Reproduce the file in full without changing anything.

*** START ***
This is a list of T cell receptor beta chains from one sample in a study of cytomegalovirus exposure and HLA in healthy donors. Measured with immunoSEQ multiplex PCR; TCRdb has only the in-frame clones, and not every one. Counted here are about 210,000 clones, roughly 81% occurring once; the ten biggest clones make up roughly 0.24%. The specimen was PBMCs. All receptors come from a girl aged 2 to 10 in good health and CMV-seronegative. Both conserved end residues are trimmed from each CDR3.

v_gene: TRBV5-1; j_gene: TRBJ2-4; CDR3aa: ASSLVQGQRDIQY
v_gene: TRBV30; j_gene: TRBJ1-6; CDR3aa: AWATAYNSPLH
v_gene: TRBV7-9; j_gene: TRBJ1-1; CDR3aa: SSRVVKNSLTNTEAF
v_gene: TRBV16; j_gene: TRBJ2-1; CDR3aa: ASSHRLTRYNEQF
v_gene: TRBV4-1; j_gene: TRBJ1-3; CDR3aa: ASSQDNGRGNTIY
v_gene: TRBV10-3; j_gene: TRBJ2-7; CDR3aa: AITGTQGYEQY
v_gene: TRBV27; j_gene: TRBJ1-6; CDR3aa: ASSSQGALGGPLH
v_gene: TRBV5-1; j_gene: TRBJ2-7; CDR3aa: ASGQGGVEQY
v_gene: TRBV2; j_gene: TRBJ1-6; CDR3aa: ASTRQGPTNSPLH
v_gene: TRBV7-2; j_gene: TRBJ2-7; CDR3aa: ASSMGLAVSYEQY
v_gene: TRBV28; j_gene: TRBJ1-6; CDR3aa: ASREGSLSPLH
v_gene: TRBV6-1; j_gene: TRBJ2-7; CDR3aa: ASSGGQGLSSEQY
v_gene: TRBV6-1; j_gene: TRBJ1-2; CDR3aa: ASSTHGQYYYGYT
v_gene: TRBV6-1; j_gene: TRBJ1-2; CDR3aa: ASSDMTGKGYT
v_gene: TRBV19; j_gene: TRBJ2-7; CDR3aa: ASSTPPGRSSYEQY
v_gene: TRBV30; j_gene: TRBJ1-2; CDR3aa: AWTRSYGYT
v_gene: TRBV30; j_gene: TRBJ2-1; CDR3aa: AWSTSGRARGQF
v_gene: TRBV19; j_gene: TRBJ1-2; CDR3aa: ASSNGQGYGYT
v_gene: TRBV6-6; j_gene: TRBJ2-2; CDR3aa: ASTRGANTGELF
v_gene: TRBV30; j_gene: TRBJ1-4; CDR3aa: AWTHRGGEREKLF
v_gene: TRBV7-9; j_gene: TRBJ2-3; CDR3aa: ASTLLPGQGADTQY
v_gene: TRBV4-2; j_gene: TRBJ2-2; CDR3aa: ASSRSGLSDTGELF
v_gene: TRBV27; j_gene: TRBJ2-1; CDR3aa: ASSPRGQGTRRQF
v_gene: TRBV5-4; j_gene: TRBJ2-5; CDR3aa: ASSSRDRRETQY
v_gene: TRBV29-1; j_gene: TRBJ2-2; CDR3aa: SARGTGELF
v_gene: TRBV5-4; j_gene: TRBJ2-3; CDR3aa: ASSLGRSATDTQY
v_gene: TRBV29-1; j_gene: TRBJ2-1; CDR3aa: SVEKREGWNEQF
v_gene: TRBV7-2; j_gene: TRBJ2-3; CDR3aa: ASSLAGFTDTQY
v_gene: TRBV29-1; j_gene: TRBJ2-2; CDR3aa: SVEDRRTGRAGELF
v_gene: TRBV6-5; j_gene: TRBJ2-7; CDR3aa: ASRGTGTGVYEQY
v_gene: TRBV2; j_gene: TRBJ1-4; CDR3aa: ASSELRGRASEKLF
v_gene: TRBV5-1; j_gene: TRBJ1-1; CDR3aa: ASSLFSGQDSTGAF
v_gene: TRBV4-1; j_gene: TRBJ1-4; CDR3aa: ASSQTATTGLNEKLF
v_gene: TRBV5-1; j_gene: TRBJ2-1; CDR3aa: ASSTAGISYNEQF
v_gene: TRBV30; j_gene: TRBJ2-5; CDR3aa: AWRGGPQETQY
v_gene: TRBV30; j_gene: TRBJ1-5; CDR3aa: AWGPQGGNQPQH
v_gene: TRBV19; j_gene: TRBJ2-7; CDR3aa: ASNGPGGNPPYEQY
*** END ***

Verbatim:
This is a list of T cell receptor beta chains from one sample in a study of cytomegalovirus exposure and HLA in healthy donors. Measured with immunoSEQ multiplex PCR; TCRdb has only the in-frame clones, and not every one. Counted here are about 210,000 clones, roughly 81% occurring once; the ten biggest clones make up roughly 0.24%. The specimen was PBMCs. All receptors come from a girl aged 2 to 10 in good health and CMV-seronegative. Both conserved end residues are trimmed from each CDR3.

v_gene: TRBV5-1; j_gene: TRBJ2-4; CDR3aa: ASSLVQGQRDIQY
v_gene: TRBV30; j_gene: TRBJ1-6; CDR3aa: AWATAYNSPLH
v_gene: TRBV7-9; j_gene: TRBJ1-1; CDR3aa: SSRVVKNSLTNTEAF
v_gene: TRBV16; j_gene: TRBJ2-1; CDR3aa: ASSHRLTRYNEQF
v_gene: TRBV4-1; j_gene: TRBJ1-3; CDR3aa: ASSQDNGRGNTIY
v_gene: TRBV10-3; j_gene: TRBJ2-7; CDR3aa: AITGTQGYEQY
v_gene: TRBV27; j_gene: TRBJ1-6; CDR3aa: ASSSQGALGGPLH
v_gene: TRBV5-1; j_gene: TRBJ2-7; CDR3aa: ASGQGGVEQY
v_gene: TRBV2; j_gene: TRBJ1-6; CDR3aa: ASTRQGPTNSPLH
v_gene: TRBV7-2; j_gene: TRBJ2-7; CDR3aa: ASSMGLAVSYEQY
v_gene: TRBV28; j_gene: TRBJ1-6; CDR3aa: ASREGSLSPLH
v_gene: TRBV6-1; j_gene: TRBJ2-7; CDR3aa: ASSGGQGLSSEQY
v_gene: TRBV6-1; j_gene: TRBJ1-2; CDR3aa: ASSTHGQYYYGYT
v_gene: TRBV6-1; j_gene: TRBJ1-2; CDR3aa: ASSDMTGKGYT
v_gene: TRBV19; j_gene: TRBJ2-7; CDR3aa: ASSTPPGRSSYEQY
v_gene: TRBV30; j_gene: TRBJ1-2; CDR3aa: AWTRSYGYT
v_gene: TRBV30; j_gene: TRBJ2-1; CDR3aa: AWSTSGRARGQF
v_gene: TRBV19; j_gene: TRBJ1-2; CDR3aa: ASSNGQGYGYT
v_gene: TRBV6-6; j_gene: TRBJ2-2; CDR3aa: ASTRGANTGELF
v_gene: TRBV30; j_gene: TRBJ1-4; CDR3aa: AWTHRGGEREKLF
v_gene: TRBV7-9; j_gene: TRBJ2-3; CDR3aa: ASTLLPGQGADTQY
v_gene: TRBV4-2; j_gene: TRBJ2-2; CDR3aa: ASSRSGLSDTGELF
v_gene: TRBV27; j_gene: TRBJ2-1; CDR3aa: ASSPRGQGTRRQF
v_gene: TRBV5-4; j_gene: TRBJ2-5; CDR3aa: ASSSRDRRETQY
v_gene: TRBV29-1; j_gene: TRBJ2-2; CDR3aa: SARGTGELF
v_gene: TRBV5-4; j_gene: TRBJ2-3; CDR3aa: ASSLGRSATDTQY
v_gene: TRBV29-1; j_gene: TRBJ2-1; CDR3aa: SVEKREGWNEQF
v_gene: TRBV7-2; j_gene: TRBJ2-3; CDR3aa: ASSLAGFTDTQY
v_gene: TRBV29-1; j_gene: TRBJ2-2; CDR3aa: SVEDRRTGRAGELF
v_gene: TRBV6-5; j_gene: TRBJ2-7; CDR3aa: ASRGTGTGVYEQY
v_gene: TRBV2; j_gene: TRBJ1-4; CDR3aa: ASSELRGRASEKLF
v_gene: TRBV5-1; j_gene: TRBJ1-1; CDR3aa: ASSLFSGQDSTGAF
v_gene: TRBV4-1; j_gene: TRBJ1-4; CDR3aa: ASSQTATTGLNEKLF
v_gene: TRBV5-1; j_gene: TRBJ2-1; CDR3aa: ASSTAGISYNEQF
v_gene: TRBV30; j_gene: TRBJ2-5; CDR3aa: AWRGGPQETQY
v_gene: TRBV30; j_gene: TRBJ1-5; CDR3aa: AWGPQGGNQPQH
v_gene: TRBV19; j_gene: TRBJ2-7; CDR3aa: ASNGPGGNPPYEQY